Larisa Rudenko, a senior biotechnology adviser in the F.D.A.'s veterinary drug division, said in a May presentation at the biotechnology industry's annual convention that each new type of genetically engineered animal would require approval for use in the food supply. That will be done, she said, under the umbrella of existing rules for drugs used in treating animal diseases.

While the implanted gene is somewhat like a drug, the existing rules would have to be stretched to fit.

But industry executives and some former agency officials said it was unlikely that Congress would enact totally new laws for transgenic animals. And using the drug laws, they say, would provide tighter control than an alternative approach of using the rules governing food additives. Agency officials have said that the veterinary drug rules would be used, and they have already been overseeing some experimental work on that basis. But they continued to debate the issue, and the policy has never been made official.

The regulatory guidelines would indicate how the drug rules would be interpreted for transgenic animals, and what types of data would be needed to prove safety and efficacy. But there are open questions about how the drug rules would actually translate. While a chemical drug must be shown to be consistent and stable, for instance, it is unclear how that standard would apply to a gene passed from generation to generation. Some critics say that while the drug rules do provide fairly strict regulation of food safety, there are drawbacks to adapting that approach. Because applications for approval of drugs are confidential, for instance, there would be no opportunity for public comment before the agency acted.

"In order to create confidence in a new technology, you really don't want behind-closed-door proceedings," said Margaret Mellon, director of the food and environment program at the Union of Concerned Scientists.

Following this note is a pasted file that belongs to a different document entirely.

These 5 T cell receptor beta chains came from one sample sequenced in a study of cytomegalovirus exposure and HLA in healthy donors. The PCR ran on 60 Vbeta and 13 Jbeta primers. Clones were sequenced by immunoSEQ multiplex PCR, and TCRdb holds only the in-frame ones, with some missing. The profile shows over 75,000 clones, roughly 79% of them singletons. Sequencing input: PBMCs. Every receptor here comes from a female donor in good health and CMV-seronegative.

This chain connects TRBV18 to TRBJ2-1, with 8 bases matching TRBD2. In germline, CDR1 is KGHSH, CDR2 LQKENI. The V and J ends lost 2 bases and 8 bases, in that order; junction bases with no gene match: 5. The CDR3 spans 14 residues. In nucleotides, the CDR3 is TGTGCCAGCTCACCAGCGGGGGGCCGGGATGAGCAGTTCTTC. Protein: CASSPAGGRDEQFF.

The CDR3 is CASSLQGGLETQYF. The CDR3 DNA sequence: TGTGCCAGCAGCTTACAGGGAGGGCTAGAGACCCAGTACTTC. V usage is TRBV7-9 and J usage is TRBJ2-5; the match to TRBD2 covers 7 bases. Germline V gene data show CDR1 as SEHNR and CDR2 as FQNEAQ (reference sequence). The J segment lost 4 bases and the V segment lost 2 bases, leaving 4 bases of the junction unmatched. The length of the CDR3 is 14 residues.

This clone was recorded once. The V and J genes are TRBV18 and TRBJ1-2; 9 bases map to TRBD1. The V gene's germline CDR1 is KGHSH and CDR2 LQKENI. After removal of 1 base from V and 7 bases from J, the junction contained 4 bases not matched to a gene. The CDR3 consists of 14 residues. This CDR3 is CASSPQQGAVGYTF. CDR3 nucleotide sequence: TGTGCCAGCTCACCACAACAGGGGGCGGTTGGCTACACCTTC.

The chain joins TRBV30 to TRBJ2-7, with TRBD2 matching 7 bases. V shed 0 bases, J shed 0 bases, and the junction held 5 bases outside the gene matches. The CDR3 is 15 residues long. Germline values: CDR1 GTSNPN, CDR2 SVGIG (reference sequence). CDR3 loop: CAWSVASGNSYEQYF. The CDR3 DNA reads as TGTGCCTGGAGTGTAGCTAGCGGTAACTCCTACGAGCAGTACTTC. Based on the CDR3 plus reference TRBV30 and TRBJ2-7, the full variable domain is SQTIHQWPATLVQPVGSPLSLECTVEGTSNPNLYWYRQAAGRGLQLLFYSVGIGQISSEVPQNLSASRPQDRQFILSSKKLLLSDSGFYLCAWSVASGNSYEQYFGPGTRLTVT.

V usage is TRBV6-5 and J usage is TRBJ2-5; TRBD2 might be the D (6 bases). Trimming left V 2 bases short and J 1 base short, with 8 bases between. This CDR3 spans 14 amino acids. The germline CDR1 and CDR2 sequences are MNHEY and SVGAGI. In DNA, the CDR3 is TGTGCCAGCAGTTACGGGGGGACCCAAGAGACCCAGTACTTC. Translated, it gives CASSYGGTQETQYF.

Another worry is that the F.D.A. might not have enough expertise or authority to conduct a vigorous review of the environmental impact of transgenic animals. The F.D.A. has dismissed this concern, however, saying it has sufficient expertise and can consult with other agencies.

The biotechnology regulatory branch of the Department of Agriculture created an animal division last December to figure out what its role should be.

Genetically engineered animals are often created by injecting the gene of interest into a single-cell embryo. A more recent technique that is more efficient is to put the gene into a skin cell and create an embryo from that cell by cloning.

In both cases, the embryo with the foreign gene is then implanted into the womb of a surrogate mother. After some transgenic animals are born, additional ones can be made by conventional breeding, because the foreign gene generally will be passed on to some of the offspring, as would any other gene.

The fast-growing salmon is the transgenic animal that has been swimming upstream the longest at the F.D.A. Its developer, Aqua Bounty Technologies of Waltham, Mass., has been working to win agency approval for about 10 years. Aqua Bounty's fish are Atlantic salmon that have been given a growth-hormone gene from the Chinook salmon. They have also been equipped with a genetic on-switch from a fish called the ocean pout, a distant cousin of the salmon.

Normally, salmon produce growth hormone only in warmer months, but the pout gene's on-switch keeps the hormone flowing year round. That enables the Aqua Bounty fish to grow faster, reaching their market weight in about 18 months instead of 30.

Elliot Entis, Aqua Bounty's chief executive, said the company had already given the F.D.A. studies showing that the fish were healthy and that the implanted gene remained stable over generations.

He said the company also had tests done to show that its fish contained the same level of fats, proteins and other nutrients as other farmed salmon and would not set off unexpected allergic reactions in people who eat them. The fish also taste the same as other farmed Atlantic salmon, Mr. Entis said.

"Nobody has ever analyzed salmon as closely as we have had done," he said. But the F.D.A. is asking for more data on safety and potential environmental effects on wild salmon.